Despite their concerns about the economy, Americans are still traveling, according to a Fast Park survey. Says a report on CheapFlights.com, “Fast Park found that 66 percent of its customers planned to book the same number of vacations and purchase airline tickets in 2009 as they did last year.”
While this news may be surprising, it’s no shocker that the people who plan to travel are searching for bargains.
My advice? Head East.
I just returned from Southeast Asia, and it was full of budget-friendly deals.
The best buy? An airline ticket with AirAsia. Flying from Kuala Lumpur, Malaysia’s capital, to Penang Island cost me the equivalent of $9.45, taxes included. And it wasn’t a travel writer’s discount. If booked at the right time, that budget fare was available to everyone.
Although freebies and discounts are part of a professional travel writer’s life, you usually need to have a few stories published before you’re treated to “hospitality.” When starting out, most have to make their dollars stretch as far as possible.
And even if travel writing doesn’t figure in your plans, it doesn’t require wads of cash to explore exotic places. Not if you start thinking like a cheapskate writer.
Okay. I lucked out and got a generous media discount (and an upgrade to club status) at the Manila Hyatt. But although lounging in luxury is fun, I’m really a Scrooge at heart.
So if you dream of exploring Asia this year, here are seven tips to help you slash your budget:
1. Scratch Japan, Singapore, and South Korea from your schedule.
They’re not inexpensive countries – and their high-profile beach destinations are for well-heeled tourists only. Nice if you can afford it, but Thailand has far more to offer than the beaches of Phuket and Koh Samui. (Besides, White Beach on Boracay Island in the Philippines outdoes them both – and it’s a better value.)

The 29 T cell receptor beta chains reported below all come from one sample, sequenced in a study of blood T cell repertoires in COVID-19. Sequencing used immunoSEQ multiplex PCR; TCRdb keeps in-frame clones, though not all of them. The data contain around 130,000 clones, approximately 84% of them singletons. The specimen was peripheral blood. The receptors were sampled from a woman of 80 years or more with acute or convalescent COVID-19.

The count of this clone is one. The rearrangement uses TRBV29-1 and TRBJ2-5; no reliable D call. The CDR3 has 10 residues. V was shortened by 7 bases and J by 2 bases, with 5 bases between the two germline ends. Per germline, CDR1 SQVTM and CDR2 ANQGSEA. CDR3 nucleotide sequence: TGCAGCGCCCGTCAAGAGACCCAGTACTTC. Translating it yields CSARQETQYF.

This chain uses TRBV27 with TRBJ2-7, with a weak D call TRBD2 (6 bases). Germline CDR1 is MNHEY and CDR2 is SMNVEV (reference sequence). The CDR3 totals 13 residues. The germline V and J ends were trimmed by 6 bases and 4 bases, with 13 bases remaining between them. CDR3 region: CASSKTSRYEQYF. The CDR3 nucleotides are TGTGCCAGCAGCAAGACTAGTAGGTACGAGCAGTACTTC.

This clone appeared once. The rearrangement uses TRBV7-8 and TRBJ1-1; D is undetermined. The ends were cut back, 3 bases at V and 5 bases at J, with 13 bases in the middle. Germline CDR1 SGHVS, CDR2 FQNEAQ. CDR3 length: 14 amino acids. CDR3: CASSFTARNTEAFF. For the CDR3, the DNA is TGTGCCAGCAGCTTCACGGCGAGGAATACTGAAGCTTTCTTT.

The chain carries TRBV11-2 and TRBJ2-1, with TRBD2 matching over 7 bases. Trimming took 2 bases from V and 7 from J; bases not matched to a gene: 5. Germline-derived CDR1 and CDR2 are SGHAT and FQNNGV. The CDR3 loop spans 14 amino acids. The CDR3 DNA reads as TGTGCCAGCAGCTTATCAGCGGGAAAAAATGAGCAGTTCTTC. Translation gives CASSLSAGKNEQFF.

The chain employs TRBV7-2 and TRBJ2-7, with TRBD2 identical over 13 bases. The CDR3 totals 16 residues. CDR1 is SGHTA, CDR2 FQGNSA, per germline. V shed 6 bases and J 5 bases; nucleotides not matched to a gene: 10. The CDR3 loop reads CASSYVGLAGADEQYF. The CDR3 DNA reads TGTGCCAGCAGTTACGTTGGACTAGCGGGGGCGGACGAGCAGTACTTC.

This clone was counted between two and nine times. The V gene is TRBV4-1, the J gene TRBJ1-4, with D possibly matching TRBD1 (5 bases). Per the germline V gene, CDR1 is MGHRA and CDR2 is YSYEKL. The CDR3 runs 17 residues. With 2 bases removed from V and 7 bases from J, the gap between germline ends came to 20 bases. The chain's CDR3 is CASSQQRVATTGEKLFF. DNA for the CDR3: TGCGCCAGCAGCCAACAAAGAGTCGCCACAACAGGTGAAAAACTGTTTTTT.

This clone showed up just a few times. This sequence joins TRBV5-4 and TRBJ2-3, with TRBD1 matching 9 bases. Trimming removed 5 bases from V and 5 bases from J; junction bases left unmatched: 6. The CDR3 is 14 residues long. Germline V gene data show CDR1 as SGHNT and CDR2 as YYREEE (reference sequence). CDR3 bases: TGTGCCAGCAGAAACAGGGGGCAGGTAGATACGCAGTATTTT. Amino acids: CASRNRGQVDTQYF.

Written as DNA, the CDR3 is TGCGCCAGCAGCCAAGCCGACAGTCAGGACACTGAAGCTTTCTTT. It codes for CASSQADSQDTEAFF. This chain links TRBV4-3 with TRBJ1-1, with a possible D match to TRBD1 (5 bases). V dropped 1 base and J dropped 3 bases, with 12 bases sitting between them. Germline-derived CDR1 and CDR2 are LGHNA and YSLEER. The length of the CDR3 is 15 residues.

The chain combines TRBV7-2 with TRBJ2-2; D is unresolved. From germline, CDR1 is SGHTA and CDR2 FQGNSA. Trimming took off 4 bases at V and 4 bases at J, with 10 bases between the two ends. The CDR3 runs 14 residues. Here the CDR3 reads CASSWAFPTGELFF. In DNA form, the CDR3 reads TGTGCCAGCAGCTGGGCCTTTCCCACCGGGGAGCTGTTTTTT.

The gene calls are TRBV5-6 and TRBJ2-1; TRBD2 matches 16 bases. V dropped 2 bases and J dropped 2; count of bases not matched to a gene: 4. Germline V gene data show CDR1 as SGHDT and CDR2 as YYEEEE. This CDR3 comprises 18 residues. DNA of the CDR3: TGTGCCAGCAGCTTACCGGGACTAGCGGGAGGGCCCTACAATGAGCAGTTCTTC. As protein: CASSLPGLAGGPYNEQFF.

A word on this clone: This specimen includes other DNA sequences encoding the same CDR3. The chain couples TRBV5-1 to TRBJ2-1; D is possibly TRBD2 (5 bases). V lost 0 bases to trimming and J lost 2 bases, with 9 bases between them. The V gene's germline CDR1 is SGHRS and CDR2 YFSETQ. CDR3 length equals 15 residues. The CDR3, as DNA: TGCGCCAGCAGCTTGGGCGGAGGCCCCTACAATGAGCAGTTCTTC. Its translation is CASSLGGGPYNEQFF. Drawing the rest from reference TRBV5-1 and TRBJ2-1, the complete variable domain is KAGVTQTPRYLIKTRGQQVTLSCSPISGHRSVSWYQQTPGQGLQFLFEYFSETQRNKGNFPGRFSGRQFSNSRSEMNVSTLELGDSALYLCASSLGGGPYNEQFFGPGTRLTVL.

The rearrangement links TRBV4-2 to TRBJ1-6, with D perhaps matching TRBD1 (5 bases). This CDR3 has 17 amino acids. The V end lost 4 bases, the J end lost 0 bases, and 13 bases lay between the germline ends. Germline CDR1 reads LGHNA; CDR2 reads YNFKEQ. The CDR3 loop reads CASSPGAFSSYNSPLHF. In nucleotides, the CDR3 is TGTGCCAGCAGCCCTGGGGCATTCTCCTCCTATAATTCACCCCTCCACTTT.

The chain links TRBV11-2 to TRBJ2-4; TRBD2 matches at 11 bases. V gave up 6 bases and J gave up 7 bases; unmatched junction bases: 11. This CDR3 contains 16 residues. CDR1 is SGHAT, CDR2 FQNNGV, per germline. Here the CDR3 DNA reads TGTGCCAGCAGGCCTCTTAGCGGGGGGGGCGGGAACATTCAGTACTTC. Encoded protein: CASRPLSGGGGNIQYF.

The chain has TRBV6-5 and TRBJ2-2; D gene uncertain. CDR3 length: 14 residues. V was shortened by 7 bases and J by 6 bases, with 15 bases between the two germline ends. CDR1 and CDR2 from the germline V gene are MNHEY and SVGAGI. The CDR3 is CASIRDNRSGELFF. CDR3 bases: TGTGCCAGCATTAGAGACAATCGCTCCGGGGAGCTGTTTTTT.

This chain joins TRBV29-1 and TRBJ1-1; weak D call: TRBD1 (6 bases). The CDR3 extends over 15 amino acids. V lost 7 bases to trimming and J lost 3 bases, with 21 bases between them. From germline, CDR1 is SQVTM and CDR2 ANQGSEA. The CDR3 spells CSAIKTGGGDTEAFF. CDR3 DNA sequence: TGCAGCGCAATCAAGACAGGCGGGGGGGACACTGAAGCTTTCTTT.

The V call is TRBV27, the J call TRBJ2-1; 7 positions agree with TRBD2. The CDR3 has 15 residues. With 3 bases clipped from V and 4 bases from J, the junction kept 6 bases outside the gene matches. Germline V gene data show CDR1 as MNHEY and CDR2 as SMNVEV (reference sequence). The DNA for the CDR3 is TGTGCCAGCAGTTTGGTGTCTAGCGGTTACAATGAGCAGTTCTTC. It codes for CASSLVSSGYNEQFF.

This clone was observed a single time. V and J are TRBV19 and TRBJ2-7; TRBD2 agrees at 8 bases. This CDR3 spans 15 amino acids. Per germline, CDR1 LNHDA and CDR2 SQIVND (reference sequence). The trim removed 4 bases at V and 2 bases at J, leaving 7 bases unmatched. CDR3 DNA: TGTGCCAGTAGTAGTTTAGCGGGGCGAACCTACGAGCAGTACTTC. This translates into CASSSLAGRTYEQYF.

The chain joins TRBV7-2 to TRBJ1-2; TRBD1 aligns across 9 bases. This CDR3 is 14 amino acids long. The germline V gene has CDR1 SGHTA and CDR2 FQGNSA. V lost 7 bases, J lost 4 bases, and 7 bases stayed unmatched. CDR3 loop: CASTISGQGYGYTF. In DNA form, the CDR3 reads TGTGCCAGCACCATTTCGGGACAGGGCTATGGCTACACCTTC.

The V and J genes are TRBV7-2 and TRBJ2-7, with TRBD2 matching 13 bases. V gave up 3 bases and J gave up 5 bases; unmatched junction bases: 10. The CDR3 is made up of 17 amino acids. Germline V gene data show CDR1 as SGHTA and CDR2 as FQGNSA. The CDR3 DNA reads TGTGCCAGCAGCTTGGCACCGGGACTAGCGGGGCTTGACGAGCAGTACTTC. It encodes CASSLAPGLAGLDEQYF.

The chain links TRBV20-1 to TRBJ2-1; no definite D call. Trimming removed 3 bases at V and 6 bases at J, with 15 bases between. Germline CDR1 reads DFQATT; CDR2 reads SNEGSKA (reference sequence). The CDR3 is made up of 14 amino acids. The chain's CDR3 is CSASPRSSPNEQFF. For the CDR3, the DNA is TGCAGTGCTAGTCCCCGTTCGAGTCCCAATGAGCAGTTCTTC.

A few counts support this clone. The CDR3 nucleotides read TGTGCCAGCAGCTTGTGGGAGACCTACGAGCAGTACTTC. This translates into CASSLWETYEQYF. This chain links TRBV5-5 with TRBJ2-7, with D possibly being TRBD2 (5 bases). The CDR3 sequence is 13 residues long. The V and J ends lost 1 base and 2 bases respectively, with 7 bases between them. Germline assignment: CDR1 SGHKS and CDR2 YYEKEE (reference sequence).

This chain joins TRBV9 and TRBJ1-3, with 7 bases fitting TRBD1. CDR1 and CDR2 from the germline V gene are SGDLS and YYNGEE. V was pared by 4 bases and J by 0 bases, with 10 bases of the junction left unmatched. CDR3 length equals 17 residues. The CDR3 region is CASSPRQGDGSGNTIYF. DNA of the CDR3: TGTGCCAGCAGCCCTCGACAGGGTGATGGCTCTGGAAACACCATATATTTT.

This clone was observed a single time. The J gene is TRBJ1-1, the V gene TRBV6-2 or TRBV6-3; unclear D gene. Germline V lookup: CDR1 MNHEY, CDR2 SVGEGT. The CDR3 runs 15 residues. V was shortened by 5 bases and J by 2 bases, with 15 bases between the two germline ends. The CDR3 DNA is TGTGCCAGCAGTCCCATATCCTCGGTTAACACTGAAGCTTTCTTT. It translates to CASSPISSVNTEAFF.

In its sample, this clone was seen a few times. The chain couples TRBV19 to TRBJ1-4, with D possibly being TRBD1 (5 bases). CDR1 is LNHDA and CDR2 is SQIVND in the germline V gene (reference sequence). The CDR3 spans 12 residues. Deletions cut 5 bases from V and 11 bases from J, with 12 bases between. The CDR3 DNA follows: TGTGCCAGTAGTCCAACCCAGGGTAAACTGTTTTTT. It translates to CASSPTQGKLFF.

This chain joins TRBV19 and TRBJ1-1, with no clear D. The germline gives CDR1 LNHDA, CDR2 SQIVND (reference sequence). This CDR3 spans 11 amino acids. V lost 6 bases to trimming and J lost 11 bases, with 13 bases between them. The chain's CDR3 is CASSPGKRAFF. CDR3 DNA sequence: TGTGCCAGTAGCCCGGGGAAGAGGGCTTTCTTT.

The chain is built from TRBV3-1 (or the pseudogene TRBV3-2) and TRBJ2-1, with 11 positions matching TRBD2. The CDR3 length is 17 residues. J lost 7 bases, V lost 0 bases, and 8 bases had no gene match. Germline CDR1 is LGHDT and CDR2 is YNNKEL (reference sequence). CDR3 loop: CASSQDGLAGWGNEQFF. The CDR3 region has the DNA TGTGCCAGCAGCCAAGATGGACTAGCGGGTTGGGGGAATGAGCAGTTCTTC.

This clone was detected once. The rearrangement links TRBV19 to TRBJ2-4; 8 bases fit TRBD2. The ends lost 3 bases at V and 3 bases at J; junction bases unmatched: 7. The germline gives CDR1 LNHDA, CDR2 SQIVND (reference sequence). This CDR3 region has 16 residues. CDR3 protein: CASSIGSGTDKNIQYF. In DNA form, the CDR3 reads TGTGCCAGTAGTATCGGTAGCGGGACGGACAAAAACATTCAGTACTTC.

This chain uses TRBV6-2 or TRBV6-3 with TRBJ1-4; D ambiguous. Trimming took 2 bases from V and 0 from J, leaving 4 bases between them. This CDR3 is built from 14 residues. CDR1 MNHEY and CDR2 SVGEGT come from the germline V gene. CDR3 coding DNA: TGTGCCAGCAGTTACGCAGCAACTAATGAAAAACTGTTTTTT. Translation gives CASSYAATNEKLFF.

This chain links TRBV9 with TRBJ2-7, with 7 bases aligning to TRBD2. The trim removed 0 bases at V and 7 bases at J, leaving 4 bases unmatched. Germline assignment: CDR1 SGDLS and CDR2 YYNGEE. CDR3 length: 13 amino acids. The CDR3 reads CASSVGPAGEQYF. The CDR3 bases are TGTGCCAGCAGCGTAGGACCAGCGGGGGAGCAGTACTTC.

2. Asian Web travel agencies often supply better discounts than you can get from major U.S. booking sites or by contacting the hotels themselves.
Here are a couple of deals I got: Through asiawebdirect.com, a double with breakfast at Kuala Lumpur’s Swiss Garden Hotel was $61. In the Philippines, at the Carmela de Boracay Hotel facing Boracay Island’s famous White Beach, a double with breakfast was $71 through agoda.com.
3. “Budget accommodations” doesn’t have to mean grungy backpacker hostels.
On Borneo, I met a retired British couple staying in a Kota Kinabalu guesthouse for $18 nightly. Private room, air conditioning, power shower, Internet, free airport pickup – they had no complaints. For them, “flashpacking” throughout Asia for five months worked out cheaper than staying at home.
4. Eat with locals.
Just because a meal costs only a dollar or two doesn’t mean it’s unsafe – or that a plastic-table joint is unhygienic. My only caveat is to avoid empty restaurants. They’re usually empty for good reason.
5. Vietnam is an exception, but organized excursions can be outrageously expensive.
Before signing up, check to see if you can make the same trip yourself using public transport. For example, I went snorkeling on Sapi Island, off Northern Borneo. Return ticket on a public ferry: $4.75. Hire of snorkeling equipment: $4.20. A seafood noodle lunch with fresh lime juice: $2.80. Total cost for me: $11.75. The same trip with a local tour outfit costs $36.40.
6. On the same subject… if you’re traveling with someone else, hiring a taxi for the day is often cheaper than a tour.
My husband and I have done all-day taxi trips in both Thailand and India for under $60.
7. Be creative, and you’ll unlock lots of adventures for very little.
Ride a jeepney in Manila – less than 10 cents for one of the most unforgettable rides of your life. Delve into a night market. (You don’t have to buy anything.) Try a fish pedicure. (In Malaysia, it costs only $6 to $8.) And why visit a fancy spa for a traditional massage? You’ll find many beaches where you can have for one for $2 or $3.
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